February 02, 2017

Source: Bigstock

What a genocidal racist Donald Trump is! Last week, as proof of his desire to rid the world of nonwhites, he resuscitated the so-called Mexico City Policy, which withholds U.S. funding from international NGOs that perform or promote abortions. And the same leftists who”€™ve accused Trump of being a genocidal white supremacist are now accusing him of forcing women of color in Third World countries to have more babies. Just let that sink in for a moment…leftists call Trump a white supremacist who hates Third World nonwhites, then they accuse him of upping the population of Third World nonwhites by taking away their “€œbirth control.”€

No one ever said leftists make sense.

Having lost the Great Meme War of 2016 (a.k.a. the presidential election), lefties decided to use Trump’s Mexico City Policy directive as a base from which to launch a volley of hip, edgy, progressive, and oh-so-clever memes. Because, you see, when Trump signed the order, he was surrounded by (drumroll), men! Men deciding the reproductive fate of women! And while many a fine meme was fired off, the prize must surely go to The Guardian‘s social and new formats editor, Martin Belam. The doughty young Belam took one look at the photo of Trump signing the “€œeradicate nonwhites by making more of them”€ order and, mustering all of the intellectual prowess that is expected from a social and new formats editor, brought forth the Holy Tweet, the one that shall forever define this critical moment in history:

As long as you live you”€™ll never see a photograph of 7 women signing legislation about what men can do with their reproductive organs.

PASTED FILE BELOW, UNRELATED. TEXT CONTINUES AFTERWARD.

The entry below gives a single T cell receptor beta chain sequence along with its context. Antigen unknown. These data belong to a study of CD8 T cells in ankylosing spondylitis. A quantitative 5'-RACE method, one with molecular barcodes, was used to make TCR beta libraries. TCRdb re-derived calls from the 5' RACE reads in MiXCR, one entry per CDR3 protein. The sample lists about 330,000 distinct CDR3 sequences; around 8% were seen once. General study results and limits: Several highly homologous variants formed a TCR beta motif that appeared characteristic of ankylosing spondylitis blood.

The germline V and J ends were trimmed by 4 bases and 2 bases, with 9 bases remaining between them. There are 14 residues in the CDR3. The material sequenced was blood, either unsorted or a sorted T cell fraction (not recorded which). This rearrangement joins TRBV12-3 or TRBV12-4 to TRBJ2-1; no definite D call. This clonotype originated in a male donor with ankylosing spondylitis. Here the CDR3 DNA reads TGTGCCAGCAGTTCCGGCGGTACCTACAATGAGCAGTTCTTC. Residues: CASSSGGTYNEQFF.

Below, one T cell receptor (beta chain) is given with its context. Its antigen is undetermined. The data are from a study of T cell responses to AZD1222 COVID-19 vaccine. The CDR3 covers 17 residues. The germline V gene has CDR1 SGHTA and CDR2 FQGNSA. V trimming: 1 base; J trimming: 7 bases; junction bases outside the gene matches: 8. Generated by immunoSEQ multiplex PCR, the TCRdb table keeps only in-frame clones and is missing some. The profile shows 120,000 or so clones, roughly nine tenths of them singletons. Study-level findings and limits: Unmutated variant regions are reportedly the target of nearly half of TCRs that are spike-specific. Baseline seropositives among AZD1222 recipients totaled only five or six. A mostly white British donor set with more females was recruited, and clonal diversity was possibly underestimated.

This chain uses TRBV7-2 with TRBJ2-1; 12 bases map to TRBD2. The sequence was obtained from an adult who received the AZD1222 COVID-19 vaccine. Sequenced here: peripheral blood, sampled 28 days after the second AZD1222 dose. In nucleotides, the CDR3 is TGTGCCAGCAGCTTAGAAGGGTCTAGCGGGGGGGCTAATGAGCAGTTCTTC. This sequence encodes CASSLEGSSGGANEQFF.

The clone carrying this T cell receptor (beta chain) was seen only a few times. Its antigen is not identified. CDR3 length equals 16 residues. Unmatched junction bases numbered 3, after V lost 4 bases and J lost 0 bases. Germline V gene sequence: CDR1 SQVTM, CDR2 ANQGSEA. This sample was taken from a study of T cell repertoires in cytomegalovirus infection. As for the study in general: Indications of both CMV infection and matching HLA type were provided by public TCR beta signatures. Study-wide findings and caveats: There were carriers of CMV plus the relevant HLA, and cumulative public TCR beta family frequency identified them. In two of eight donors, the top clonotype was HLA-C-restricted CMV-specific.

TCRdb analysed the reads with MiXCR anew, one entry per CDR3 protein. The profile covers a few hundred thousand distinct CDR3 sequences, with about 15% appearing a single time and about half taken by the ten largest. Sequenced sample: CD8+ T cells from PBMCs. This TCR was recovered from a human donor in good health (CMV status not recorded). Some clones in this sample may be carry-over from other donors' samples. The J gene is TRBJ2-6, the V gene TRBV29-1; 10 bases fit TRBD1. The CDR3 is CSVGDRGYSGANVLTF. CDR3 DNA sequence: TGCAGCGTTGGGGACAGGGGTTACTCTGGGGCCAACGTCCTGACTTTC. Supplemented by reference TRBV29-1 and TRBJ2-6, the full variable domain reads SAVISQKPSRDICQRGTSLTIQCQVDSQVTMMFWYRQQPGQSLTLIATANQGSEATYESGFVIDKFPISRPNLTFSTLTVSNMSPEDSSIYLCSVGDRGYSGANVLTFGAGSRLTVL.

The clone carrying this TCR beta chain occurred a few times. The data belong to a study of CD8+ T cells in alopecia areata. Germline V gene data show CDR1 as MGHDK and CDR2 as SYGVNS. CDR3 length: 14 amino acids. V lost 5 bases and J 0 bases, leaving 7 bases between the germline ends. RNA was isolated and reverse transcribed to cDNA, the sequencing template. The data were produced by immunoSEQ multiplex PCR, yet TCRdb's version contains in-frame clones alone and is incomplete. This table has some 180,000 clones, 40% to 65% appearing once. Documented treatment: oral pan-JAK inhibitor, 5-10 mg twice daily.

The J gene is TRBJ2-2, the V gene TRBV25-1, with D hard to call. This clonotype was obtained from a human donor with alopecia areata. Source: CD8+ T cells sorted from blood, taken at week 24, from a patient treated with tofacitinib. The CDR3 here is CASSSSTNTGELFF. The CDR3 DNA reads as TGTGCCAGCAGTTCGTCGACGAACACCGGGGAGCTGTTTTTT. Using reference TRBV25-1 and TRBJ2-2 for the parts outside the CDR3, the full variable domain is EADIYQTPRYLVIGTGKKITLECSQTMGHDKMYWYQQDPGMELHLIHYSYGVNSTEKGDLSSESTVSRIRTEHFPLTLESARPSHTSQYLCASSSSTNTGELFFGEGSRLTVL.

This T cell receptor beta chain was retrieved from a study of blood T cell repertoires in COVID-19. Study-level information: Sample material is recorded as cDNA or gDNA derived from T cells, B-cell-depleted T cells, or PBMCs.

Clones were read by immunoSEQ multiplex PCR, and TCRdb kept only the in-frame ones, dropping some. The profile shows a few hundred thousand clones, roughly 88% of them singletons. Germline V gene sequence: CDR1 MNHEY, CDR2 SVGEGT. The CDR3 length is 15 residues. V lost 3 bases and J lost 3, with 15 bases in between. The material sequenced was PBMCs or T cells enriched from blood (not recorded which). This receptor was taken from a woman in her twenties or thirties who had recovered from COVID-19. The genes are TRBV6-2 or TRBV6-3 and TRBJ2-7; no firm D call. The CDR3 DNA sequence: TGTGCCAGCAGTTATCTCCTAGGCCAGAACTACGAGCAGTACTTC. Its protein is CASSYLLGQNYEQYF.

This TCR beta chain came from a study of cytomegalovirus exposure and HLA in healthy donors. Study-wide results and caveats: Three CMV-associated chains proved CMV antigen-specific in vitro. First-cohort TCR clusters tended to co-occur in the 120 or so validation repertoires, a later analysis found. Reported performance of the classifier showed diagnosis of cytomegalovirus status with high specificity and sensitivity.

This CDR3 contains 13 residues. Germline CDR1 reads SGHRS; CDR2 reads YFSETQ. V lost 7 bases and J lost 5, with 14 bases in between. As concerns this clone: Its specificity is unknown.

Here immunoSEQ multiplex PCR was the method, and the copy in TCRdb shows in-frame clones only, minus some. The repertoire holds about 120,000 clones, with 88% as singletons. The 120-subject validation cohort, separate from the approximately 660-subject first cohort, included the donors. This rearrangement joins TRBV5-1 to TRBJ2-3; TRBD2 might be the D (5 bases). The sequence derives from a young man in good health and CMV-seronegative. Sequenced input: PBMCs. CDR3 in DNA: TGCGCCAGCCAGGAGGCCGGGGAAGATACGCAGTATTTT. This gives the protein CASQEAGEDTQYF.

I”€™ll give you a moment to allow your goose bumps to settle.

“€œLost your right to drink? Too bad, Stanley Kowalski, you asked for it.”€

Within just a few days, the tweet had garnered over 343,000 “€œlikes”€ and 266,000 retweets, and it was featured in The New York Times and dozens of other high-profile liberal papers. In this time of crisis, Martin Belam turned out to be the hero Gotham both needs and deserves.

Except…while, agreed, there is not to my knowledge a photo of seven women using the power of the law to take away the reproductive rights of men, you know what does exist in rather huge quantities? Photos of American women lining up to use the power of the law to regulate what men are allowed to drink. Now, I can understand if Belam, a Brit, is a little hazy on American history. So he might not know that the criminalization of alcohol was pushed by women as a punitive measure against men. It’s considered the first successful exercise of women’s political power in this country. Yes, the first thing American women did when they finally began to get political influence was lobby to take rights away from men. So excuse me if I”€™m not terribly impressed by Belam’s holier-than-thou “€œyou”€™ll never see women do this”€ horseshit. Women have done worse, and right out of the gate. And here, Mr. Belam, are some pics to prove it (and here and here and here and here and here)…photo after photo of seven (or more) women lined up to push for legislation to tell men what they can and can”€™t put in their bodies.